Beverly and Duane Wilson moved to their two-bedroom apartment in May of 2021, choosing a quiet third-floor location with a balcony overlooking the south courtyard. They enjoy relaxing in the outdoor space with coffee or a cool beverage without experiencing too much direct sunlight. The apartment’s neutral, airy wall color offers the perfect backdrop to showcase the couple’s carefully selected art, decorative objects and furniture – some of which the Wilsons have retained from their earlier years of owning an antique shop in Fort Smith.
The Wilson’s decorating style favors classic lines with strong contrasts and tasteful pops of color. One wall features a remarkable table runner as wall décor, handmade by Butterfield resident and prolific quilter Ardith Wharry.
The apartment’s open concept is filled with natural light and offers plenty of space for a dining table between the kitchen and living room. Over the couch hangs a very special original painting of a stunning sunrise, created by their son David Wilson, an attorney and artist in Little Rock.
Appreciating a bit of whimsy, the Wilsons’ sense of fun is very evident. Nestled behind small floor-to-ceiling shelves near the front door is a metal panel to allow them to display and easily rearrange magnetic frames filled with smiling family photos.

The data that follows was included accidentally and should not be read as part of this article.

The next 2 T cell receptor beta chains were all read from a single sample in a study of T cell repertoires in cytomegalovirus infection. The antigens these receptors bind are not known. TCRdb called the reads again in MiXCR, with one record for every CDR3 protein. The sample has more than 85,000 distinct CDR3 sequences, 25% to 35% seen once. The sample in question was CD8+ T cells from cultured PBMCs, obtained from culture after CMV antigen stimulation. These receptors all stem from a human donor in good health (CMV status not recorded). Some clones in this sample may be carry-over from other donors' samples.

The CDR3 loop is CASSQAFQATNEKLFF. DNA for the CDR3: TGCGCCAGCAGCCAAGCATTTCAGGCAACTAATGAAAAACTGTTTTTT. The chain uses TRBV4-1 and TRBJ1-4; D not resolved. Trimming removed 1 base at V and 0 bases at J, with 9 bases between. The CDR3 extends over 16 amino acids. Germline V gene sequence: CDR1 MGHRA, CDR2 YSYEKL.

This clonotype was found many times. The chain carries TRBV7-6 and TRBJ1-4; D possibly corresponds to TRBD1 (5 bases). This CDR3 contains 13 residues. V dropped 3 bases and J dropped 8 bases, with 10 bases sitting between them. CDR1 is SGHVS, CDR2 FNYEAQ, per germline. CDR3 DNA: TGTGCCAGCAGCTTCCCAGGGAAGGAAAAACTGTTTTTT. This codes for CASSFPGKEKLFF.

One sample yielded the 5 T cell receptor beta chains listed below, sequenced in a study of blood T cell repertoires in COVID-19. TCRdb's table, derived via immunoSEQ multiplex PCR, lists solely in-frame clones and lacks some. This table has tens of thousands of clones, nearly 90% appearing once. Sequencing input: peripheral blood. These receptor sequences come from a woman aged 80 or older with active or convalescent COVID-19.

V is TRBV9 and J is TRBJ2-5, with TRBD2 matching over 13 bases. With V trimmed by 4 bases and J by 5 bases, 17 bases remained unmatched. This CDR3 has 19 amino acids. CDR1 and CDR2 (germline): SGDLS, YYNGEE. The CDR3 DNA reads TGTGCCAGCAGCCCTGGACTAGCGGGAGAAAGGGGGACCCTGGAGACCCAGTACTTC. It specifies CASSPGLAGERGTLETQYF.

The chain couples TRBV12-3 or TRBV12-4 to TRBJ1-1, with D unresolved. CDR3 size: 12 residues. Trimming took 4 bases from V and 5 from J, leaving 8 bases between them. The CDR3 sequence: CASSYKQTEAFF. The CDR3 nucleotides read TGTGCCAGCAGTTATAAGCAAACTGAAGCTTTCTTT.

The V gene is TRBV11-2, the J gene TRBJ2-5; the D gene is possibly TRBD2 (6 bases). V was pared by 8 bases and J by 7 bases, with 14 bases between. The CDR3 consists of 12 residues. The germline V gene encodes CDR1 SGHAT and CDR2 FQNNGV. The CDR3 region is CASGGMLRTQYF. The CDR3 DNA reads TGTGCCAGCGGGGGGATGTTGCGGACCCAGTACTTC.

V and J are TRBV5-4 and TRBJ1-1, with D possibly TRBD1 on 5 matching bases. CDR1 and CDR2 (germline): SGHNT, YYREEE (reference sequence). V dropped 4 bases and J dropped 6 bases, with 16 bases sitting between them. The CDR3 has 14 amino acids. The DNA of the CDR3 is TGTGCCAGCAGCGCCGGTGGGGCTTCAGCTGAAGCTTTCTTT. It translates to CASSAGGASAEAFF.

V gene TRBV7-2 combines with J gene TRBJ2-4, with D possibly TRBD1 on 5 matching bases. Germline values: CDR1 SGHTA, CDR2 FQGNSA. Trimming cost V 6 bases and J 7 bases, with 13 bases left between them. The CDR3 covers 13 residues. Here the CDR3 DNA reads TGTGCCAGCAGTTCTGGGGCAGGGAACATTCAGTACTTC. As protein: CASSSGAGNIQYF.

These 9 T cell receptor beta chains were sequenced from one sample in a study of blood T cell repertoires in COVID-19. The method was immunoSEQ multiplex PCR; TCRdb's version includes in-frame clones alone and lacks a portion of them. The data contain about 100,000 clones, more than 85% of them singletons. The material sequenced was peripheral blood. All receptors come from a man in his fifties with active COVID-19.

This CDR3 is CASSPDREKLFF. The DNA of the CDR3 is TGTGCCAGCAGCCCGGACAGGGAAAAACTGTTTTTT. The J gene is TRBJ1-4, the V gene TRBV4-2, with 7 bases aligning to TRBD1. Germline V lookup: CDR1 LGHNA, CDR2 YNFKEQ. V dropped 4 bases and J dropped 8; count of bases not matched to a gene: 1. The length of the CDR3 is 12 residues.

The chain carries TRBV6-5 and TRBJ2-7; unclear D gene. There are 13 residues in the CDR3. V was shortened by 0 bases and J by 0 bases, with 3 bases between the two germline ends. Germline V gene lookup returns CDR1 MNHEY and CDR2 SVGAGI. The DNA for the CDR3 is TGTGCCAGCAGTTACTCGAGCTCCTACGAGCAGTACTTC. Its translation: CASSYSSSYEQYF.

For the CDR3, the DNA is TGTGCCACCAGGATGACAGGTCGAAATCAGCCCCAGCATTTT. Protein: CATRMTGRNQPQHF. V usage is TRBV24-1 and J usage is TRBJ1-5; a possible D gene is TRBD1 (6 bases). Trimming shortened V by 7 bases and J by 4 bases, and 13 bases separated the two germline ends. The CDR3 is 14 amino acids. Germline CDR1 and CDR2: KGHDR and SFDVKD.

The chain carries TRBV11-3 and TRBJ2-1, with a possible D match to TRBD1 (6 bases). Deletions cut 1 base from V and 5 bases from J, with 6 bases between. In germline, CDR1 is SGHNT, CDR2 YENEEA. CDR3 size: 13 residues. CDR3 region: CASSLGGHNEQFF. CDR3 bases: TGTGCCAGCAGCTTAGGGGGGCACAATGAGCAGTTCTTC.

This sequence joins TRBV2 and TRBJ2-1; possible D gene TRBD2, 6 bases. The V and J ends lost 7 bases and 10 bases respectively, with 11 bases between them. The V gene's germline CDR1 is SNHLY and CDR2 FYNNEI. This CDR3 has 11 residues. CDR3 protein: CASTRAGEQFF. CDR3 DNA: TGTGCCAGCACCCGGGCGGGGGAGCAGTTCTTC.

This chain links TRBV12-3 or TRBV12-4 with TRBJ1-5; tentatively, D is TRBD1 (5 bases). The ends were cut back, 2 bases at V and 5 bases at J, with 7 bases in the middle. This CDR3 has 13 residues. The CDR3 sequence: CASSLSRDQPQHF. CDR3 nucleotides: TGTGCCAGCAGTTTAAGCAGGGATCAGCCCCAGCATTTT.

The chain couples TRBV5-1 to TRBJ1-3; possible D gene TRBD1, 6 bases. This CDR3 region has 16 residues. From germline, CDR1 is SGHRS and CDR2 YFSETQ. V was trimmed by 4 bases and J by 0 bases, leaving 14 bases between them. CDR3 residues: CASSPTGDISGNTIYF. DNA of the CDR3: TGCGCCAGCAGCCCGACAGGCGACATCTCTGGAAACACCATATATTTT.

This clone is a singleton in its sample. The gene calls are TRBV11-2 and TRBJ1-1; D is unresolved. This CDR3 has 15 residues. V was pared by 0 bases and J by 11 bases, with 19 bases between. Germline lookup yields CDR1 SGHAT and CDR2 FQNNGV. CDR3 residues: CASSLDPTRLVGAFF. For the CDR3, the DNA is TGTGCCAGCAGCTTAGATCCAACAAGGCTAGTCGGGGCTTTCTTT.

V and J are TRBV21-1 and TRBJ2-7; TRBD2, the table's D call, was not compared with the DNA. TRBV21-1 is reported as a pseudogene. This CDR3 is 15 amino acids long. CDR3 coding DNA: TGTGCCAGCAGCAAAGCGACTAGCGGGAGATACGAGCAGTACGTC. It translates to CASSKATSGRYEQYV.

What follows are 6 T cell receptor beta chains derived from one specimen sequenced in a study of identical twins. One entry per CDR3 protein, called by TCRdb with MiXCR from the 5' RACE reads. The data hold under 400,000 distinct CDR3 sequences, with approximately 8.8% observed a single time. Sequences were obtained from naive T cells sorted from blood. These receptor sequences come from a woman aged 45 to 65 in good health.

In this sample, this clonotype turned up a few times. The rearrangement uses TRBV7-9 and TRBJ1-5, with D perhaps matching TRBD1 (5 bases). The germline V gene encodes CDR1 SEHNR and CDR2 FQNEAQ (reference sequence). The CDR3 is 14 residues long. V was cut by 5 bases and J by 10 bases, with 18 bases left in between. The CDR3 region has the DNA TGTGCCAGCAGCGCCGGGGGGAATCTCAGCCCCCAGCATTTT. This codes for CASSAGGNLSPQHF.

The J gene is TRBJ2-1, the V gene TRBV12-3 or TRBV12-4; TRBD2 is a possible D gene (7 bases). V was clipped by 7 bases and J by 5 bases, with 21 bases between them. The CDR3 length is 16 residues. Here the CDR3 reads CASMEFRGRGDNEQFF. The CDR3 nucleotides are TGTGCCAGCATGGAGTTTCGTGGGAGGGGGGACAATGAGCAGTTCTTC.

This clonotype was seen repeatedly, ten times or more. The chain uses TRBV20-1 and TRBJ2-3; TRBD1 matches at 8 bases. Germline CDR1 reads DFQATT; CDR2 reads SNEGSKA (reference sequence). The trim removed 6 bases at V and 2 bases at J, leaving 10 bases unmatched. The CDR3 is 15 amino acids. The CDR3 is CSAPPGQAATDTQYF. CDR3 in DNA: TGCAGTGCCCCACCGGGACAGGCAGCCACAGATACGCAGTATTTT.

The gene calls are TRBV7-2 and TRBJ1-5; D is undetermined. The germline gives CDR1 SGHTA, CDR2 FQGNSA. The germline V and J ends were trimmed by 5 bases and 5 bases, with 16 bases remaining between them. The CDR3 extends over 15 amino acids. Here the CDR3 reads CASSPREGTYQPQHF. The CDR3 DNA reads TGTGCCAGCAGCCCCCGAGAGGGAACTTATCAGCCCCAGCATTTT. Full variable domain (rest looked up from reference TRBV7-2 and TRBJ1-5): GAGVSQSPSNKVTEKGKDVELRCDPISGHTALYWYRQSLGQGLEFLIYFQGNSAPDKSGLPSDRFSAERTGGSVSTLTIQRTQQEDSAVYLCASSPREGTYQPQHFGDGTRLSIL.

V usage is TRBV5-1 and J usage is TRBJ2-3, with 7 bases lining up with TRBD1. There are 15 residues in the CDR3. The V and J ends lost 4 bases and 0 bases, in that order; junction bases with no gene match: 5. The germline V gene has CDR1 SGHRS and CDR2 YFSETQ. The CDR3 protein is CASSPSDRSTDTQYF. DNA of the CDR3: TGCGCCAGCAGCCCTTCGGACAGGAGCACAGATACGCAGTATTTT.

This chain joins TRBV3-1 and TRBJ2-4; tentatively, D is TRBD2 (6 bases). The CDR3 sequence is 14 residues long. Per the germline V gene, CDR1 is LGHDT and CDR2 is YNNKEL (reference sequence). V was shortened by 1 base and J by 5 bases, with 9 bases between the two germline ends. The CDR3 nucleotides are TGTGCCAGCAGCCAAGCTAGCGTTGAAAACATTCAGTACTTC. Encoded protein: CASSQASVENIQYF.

During the remodeling process, the Wilsons selected a wonderfully textured brick-style backsplash, adding striking interest and warmth in a kitchen that boasts plenty of storage – even though they don’t have the need to cook as much since moving to Butterfield.
In addition to a full bath decorated with fun art accents and classically-styled storage furniture for extra display space, the apartment also features a convenient half-bath.
The Wilsons’ balcony offers a bird’s-eye view of the sunny courtyard, with a cheerful umbrella to offer extra shade at certain times of day. The space overlooks a large green space and faces the Wellness & Aquatic Center, where Beverly enjoys the treadmill and Duane takes fitness classes.
A treasured, awe-inspiring collection of arrowheads graces the couple’s bedroom wall. Found by Duane’s grandfather as a child on a farm still owned by the Wilson family near Goshen and the White River, the arrowheads’ artistic placement remains in the precise arrangement Duane’s grandfather dictated many years ago.